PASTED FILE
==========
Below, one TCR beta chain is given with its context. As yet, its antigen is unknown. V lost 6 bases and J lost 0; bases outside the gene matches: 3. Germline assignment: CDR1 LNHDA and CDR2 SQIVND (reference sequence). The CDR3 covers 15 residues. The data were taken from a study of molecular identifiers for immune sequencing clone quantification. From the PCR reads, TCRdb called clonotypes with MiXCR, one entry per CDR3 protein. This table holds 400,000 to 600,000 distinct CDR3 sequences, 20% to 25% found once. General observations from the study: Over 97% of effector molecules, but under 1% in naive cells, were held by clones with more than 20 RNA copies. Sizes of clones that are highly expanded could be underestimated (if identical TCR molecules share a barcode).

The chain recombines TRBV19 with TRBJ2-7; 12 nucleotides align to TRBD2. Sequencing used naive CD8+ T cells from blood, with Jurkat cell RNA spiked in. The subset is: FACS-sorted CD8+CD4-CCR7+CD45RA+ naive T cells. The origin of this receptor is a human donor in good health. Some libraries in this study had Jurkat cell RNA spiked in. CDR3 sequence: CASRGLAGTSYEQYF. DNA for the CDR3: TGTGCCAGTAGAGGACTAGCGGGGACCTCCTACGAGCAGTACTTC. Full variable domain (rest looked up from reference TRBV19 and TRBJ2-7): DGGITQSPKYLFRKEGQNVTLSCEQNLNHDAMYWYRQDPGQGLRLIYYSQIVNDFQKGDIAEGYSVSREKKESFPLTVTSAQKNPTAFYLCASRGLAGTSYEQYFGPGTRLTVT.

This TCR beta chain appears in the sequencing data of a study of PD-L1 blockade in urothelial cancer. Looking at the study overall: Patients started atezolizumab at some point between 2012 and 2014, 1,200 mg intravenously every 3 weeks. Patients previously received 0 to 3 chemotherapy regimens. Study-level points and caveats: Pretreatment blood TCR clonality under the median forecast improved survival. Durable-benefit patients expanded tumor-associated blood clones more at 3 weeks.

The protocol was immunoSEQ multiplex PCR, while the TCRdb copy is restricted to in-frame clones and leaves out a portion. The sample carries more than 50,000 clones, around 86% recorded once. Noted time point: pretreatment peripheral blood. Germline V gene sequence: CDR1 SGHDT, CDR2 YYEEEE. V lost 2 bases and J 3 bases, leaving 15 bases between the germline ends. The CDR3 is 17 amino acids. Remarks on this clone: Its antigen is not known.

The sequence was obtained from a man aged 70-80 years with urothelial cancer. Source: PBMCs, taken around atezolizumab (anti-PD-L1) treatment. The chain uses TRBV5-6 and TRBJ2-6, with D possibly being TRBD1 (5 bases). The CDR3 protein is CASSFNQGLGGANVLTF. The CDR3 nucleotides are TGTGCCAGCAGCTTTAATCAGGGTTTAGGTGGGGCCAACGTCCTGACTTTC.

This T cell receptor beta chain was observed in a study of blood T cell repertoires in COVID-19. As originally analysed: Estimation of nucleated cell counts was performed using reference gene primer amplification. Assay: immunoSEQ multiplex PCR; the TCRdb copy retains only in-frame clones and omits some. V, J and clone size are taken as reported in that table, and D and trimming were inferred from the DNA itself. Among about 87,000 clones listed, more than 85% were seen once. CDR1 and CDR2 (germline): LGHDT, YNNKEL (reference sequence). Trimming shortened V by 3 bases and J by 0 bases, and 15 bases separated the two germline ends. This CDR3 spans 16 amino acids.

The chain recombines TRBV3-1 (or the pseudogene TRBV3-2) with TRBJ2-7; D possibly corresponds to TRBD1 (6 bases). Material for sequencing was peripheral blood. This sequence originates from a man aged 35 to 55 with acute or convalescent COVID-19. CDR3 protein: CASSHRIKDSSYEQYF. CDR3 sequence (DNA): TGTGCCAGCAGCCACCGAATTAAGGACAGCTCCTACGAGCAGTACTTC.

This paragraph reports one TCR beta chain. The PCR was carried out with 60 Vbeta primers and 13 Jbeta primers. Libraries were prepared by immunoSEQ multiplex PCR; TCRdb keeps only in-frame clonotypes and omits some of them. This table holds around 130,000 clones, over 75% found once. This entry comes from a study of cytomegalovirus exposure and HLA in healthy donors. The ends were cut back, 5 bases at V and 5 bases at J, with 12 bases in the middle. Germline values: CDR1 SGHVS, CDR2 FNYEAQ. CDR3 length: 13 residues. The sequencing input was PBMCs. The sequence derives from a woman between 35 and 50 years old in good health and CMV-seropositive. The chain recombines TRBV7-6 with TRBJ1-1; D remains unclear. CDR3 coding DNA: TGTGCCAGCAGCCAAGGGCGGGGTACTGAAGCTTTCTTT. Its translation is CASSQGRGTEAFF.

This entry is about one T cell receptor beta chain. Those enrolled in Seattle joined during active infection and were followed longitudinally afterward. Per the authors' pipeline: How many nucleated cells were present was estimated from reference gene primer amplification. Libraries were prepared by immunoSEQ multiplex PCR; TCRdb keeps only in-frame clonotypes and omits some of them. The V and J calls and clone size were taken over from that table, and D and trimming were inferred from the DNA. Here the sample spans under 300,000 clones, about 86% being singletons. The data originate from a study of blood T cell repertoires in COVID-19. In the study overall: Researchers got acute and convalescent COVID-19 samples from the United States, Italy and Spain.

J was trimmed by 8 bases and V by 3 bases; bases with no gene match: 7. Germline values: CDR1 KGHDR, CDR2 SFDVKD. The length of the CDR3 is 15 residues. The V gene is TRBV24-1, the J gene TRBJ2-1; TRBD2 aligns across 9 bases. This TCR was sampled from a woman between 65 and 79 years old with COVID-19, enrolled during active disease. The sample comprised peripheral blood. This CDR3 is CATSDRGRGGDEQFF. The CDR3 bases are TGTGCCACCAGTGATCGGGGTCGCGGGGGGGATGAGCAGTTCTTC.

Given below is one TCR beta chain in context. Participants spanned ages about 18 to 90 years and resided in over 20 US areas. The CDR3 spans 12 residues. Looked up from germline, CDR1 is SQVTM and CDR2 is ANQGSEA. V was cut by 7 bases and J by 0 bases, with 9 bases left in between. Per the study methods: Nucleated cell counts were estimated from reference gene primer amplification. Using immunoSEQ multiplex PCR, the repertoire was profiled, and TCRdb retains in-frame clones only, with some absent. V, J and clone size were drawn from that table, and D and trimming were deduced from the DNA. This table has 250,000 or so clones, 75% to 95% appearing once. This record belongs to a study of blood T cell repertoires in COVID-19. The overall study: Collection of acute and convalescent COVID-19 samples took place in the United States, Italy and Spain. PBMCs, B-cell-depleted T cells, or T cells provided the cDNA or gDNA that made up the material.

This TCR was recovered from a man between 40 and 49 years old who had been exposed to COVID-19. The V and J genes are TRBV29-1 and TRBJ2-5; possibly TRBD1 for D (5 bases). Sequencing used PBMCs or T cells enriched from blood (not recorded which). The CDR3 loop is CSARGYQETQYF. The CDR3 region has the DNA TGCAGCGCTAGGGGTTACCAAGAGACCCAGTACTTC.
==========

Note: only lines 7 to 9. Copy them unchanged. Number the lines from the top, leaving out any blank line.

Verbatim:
The chain recombines TRBV3-1 (or the pseudogene TRBV3-2) with TRBJ2-7; D possibly corresponds to TRBD1 (6 bases). Material for sequencing was peripheral blood. This sequence originates from a man aged 35 to 55 with acute or convalescent COVID-19. CDR3 protein: CASSHRIKDSSYEQYF. CDR3 sequence (DNA): TGTGCCAGCAGCCACCGAATTAAGGACAGCTCCTACGAGCAGTACTTC.

This paragraph reports one TCR beta chain. The PCR was carried out with 60 Vbeta primers and 13 Jbeta primers. Libraries were prepared by immunoSEQ multiplex PCR; TCRdb keeps only in-frame clonotypes and omits some of them. This table holds around 130,000 clones, over 75% found once. This entry comes from a study of cytomegalovirus exposure and HLA in healthy donors. The ends were cut back, 5 bases at V and 5 bases at J, with 12 bases in the middle. Germline values: CDR1 SGHVS, CDR2 FNYEAQ. CDR3 length: 13 residues. The sequencing input was PBMCs. The sequence derives from a woman between 35 and 50 years old in good health and CMV-seropositive. The chain recombines TRBV7-6 with TRBJ1-1; D remains unclear. CDR3 coding DNA: TGTGCCAGCAGCCAAGGGCGGGGTACTGAAGCTTTCTTT. Its translation is CASSQGRGTEAFF.

This entry is about one T cell receptor beta chain. Those enrolled in Seattle joined during active infection and were followed longitudinally afterward. Per the authors' pipeline: How many nucleated cells were present was estimated from reference gene primer amplification. Libraries were prepared by immunoSEQ multiplex PCR; TCRdb keeps only in-frame clonotypes and omits some of them. The V and J calls and clone size were taken over from that table, and D and trimming were inferred from the DNA. Here the sample spans under 300,000 clones, about 86% being singletons. The data originate from a study of blood T cell repertoires in COVID-19. In the study overall: Researchers got acute and convalescent COVID-19 samples from the United States, Italy and Spain.